There are several words and expressions used in the Royal Navy which are well known to all, i,e,. common knowledge, and yet the same expression [but with a separate and new meaning] is not common knowledge to all.  A typical one is the hyphenated "FLIP-FLOP", which comes as a noun and a verb [adverb].  It relates to a certain kind of footwear [common knowledge] and to an electronic device found in many of the electronic pieces of kit on board our ships [specialised technical knowledge].  Flip-Flop also has several everyday civilian usages, not unknown to royal sailors, but they are of no consequence in this little story.

Who coined the expression and its associated words/expressions {flip-flopping for example} is not known, but it can easily be analysed.

The last part, FLOP, is the easiest to analyse.  Flop has a few different meanings, but I am going to choose the meaning 'a failure'.

The word FLIP, also with several meanings [for my reasons {i} turning something or somebody over and {ii} go mad] also has a history in etymology, when in Victoria times, words like "flippery" were used. The text below comes from a book written by a lady born in Bury St Edmunds [that is why I am reading it]. It is called 'Held in Bondage or Granville de Vigne' and the lady author calls herself OUIDA - written in 1863.  


The connotation of her word 'flippery' suggests something undesirable and repugnant.  The word is rare today, and in its place came the words 'flippant/flippancy', meaning, amongst other things, disrespectful'. So, inter alia, 'flip' branched out to become 'flippant'.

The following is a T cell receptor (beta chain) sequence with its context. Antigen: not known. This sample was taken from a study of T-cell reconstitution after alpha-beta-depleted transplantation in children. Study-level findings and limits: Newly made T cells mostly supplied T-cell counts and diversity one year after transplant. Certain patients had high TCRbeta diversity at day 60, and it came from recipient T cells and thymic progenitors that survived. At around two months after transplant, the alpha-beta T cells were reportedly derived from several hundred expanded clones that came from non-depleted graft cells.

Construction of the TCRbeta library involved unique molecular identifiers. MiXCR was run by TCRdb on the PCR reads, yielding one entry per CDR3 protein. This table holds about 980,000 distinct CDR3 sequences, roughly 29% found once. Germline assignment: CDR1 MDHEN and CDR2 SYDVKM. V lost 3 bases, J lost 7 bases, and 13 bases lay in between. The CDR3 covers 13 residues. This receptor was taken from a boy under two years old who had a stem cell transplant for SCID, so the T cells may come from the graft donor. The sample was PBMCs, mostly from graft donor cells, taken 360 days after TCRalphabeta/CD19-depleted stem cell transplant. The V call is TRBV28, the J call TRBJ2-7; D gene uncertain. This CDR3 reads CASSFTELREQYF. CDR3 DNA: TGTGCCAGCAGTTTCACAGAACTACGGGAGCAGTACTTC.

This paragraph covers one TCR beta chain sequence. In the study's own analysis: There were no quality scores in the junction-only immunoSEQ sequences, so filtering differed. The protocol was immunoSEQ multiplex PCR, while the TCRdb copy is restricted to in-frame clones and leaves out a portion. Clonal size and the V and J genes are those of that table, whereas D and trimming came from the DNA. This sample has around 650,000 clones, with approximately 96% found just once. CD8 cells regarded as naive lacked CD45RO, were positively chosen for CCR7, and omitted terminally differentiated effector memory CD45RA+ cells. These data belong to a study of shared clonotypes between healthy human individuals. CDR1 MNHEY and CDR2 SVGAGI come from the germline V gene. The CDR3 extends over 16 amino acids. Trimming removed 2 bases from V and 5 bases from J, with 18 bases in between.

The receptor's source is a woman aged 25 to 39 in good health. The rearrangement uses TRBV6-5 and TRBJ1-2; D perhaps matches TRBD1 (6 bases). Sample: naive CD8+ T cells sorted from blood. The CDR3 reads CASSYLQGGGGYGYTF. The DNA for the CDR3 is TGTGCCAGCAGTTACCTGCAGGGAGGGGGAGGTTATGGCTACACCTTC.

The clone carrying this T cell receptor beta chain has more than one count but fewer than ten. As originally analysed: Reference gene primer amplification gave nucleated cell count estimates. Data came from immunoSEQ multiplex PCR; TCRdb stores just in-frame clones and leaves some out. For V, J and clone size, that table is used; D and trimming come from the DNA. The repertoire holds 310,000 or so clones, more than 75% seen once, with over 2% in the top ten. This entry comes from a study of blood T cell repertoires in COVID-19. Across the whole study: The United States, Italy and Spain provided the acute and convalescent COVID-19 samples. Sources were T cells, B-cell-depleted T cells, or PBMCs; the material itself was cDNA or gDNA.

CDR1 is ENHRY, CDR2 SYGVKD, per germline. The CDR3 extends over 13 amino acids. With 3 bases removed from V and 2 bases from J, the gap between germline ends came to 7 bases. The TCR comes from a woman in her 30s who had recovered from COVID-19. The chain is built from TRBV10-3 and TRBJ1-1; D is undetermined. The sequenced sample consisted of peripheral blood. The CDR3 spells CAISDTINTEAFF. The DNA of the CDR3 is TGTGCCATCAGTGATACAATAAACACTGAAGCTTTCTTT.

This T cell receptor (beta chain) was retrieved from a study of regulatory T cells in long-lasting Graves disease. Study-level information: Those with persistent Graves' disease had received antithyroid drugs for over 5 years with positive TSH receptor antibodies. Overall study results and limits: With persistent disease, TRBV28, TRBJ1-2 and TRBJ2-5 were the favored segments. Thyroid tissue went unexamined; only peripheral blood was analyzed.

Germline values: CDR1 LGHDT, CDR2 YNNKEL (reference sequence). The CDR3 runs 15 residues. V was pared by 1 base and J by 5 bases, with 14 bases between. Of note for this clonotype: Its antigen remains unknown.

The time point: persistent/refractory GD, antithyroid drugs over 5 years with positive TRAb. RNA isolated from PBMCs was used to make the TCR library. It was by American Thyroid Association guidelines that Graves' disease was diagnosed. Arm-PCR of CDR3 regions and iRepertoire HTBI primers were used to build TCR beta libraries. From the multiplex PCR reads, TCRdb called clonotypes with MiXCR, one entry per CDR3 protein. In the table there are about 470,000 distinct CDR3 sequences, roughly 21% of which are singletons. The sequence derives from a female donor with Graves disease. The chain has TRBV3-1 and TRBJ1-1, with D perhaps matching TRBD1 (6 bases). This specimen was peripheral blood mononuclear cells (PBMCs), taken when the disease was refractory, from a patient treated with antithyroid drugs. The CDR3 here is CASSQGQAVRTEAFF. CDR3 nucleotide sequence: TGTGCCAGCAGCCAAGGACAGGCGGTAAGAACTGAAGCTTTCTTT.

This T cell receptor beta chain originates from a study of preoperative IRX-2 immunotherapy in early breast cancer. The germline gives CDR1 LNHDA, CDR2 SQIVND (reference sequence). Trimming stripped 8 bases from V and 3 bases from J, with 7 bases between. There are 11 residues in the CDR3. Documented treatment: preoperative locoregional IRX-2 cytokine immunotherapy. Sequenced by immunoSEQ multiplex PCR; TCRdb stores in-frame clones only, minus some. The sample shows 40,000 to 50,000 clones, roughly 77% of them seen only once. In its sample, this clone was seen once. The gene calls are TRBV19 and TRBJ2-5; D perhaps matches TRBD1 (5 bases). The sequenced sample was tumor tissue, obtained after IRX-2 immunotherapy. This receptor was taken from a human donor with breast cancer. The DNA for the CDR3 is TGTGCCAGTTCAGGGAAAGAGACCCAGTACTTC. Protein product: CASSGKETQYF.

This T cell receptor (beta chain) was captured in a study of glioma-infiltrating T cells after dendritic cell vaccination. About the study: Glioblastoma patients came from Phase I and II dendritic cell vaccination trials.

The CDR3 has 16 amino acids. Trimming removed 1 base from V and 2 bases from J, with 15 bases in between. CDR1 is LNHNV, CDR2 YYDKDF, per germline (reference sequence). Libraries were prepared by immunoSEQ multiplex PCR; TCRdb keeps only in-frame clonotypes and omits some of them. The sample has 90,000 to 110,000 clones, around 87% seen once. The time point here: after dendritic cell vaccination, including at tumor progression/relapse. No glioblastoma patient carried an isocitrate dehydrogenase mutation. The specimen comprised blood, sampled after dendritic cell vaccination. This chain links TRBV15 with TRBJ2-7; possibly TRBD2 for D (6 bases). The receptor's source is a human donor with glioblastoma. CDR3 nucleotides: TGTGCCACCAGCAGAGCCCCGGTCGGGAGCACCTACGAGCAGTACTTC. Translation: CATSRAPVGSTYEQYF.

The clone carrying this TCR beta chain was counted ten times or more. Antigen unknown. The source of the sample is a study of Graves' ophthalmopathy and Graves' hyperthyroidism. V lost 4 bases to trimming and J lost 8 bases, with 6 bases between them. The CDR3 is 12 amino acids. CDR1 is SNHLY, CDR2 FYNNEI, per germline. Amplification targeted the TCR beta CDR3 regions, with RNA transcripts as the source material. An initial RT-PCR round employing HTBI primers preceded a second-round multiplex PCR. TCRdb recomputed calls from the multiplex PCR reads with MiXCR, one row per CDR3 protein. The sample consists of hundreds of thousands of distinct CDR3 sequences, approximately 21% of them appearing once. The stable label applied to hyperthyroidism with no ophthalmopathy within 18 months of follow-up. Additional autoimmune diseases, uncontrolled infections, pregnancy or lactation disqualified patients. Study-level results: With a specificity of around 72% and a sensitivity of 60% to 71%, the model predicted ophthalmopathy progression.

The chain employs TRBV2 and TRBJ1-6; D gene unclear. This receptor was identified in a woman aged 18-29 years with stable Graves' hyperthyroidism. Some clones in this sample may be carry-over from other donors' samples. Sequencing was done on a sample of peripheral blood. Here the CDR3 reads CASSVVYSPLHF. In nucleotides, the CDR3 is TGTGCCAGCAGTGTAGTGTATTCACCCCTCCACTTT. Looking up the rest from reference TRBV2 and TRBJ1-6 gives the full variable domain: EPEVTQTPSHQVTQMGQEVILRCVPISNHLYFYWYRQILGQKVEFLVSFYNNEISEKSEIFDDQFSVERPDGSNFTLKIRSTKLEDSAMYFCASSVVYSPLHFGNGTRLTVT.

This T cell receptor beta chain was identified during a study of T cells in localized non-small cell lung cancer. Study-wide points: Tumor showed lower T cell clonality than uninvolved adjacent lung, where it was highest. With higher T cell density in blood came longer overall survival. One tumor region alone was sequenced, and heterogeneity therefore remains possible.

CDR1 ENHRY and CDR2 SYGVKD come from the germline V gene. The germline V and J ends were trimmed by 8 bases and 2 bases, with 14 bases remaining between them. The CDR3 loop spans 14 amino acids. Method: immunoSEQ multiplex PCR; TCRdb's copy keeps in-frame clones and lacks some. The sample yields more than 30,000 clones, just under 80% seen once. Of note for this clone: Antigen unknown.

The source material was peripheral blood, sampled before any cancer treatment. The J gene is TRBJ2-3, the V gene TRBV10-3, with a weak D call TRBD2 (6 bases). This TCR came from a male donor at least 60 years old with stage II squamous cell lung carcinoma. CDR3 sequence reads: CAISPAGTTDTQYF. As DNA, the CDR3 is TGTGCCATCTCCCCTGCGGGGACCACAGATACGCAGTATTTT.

A French translation for 'Flippery/Flippancy' for ones actions whether writing or in ones mannerisms,  is et voila tout, meaning 'and veils everything'. Back in our language, the collective Flip-Flop could therefore mean beware of the very name Flip-Flop for one so named is a failure in all he/she does, and moreover, endeavours to pull the wool over ones eyes {veils everything} to mask his/her actions, his/her mad actions at that, of trying to destroy something/somebody by 'turning it over' without a care or an ounce of respect.

So the moral of this story is that in normal times Flip-Flop is entirely innocuous, but I wouldn't advise you to use it as a nick name or a pseudonym, and, if you know anyone who does use it as such, beware and have nothing to do with the person.  Fortunately I don't, but forewarned is forearmed. I use the OED [full version] so if you want to check on my words, grab yourself a copy or visit your local library.

July 2009